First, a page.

Taste still plays a major role.  The taste of the artist is paramount, but the collector must also consider their own level of taste.  Curators and critics also use their taste to formulate opinions.  The market will be partially shaped by all of these factors. Increasingly however, collectors are making objective decisions based not on taste, but rather by data and cold analysis. Just as taste doesn’t play a major role in the value of stocks; it is also becoming irrelevant to market forces.

4. What would you buy with $10k, $100k and $1 million?

For $10,000 I would suggest buying ceramics by the Japanese studios like Otani Workshop which are only recently being represented in America by galleries like Blum & Poe.

At the $100,000 level I would suggest exceptional works on paper by pop icons such as Andy Warhol, Roy Lichtenstein and especially Tom Wesselmann from galleries or auction.

For $1,000,000 I would suggest recent works by Rudolf Stingel, Richard Prince, or Christopher Wool at auction.

5. What are the advantages/disadvantages of buying at auction versus buying through a commercial gallery?

There are some artists that have a very wide discrepancy between the price at a gallery and the price at an auction. So it can be very wise to pay attention to the auction process.  However, for some artists, there may not be a regular volume of work showing up at auction. New works can sometimes take five to twenty years to show up on the resale (auction) market and even then there won’t necessarily be a wide variety to choose from. So, sometimes it’s better to have a choice of a selection of work from a gallery.  Established blue-chip artists are easier to find at auction.  For example, a collector can expect to find exceptional works by Pablo Picasso and at a regular interval. But options may be more limited for Vija Celmins, whose work doesn’t show up with any regularity at auction, however, her dealer would be able to supply a variety of works which they control.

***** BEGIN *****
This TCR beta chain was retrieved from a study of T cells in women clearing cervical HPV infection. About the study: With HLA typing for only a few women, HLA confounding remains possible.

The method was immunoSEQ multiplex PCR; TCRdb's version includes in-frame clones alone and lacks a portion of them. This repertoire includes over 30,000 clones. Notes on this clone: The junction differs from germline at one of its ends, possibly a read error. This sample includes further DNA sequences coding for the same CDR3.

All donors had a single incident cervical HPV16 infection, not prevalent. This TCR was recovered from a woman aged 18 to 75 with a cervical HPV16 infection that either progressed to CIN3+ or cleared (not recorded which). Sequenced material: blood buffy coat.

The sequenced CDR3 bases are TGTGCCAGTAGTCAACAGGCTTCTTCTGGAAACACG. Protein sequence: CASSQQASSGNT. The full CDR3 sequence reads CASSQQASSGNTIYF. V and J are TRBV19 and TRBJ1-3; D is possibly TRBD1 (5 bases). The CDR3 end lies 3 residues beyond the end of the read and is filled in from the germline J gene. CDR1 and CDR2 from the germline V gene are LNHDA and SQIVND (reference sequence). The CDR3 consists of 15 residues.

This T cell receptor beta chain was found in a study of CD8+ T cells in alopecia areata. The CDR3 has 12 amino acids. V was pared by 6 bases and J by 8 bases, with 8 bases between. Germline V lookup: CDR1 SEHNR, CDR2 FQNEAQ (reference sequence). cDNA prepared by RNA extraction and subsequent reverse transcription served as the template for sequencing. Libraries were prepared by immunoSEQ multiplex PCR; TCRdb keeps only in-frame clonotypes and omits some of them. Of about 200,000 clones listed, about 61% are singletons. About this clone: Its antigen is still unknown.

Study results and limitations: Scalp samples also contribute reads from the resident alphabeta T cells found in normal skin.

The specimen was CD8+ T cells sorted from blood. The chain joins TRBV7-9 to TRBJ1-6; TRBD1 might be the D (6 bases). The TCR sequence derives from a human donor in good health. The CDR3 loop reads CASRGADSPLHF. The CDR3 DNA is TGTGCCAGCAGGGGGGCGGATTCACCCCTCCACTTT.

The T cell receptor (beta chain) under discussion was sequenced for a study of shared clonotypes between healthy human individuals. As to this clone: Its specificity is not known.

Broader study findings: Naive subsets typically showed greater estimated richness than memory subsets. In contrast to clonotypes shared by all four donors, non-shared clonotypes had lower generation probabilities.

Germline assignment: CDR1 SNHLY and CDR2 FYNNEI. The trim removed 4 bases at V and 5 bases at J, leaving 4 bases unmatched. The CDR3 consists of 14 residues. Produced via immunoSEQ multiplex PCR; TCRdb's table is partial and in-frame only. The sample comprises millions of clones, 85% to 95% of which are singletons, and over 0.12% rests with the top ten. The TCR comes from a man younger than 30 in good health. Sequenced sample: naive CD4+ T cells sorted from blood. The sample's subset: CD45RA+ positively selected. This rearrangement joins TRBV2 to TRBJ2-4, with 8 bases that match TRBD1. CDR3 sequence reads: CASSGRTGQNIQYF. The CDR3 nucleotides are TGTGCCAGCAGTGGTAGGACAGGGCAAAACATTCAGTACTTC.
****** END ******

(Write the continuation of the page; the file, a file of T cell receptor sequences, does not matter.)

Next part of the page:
6. What criteria do you use in judging art?

For my personal purchases, I tend to trust my eye and think about how a particular work makes me feel at first.  Then I try to imagine whether this work will be something I’ll like to see everyday and whether it will fit with my other collections.

For my business, I try to anticipate what the target market (including demographics of the buyers in the future) will look like.  Then check to see the performance of the artist’s entire body of work and the artist’s history of representation.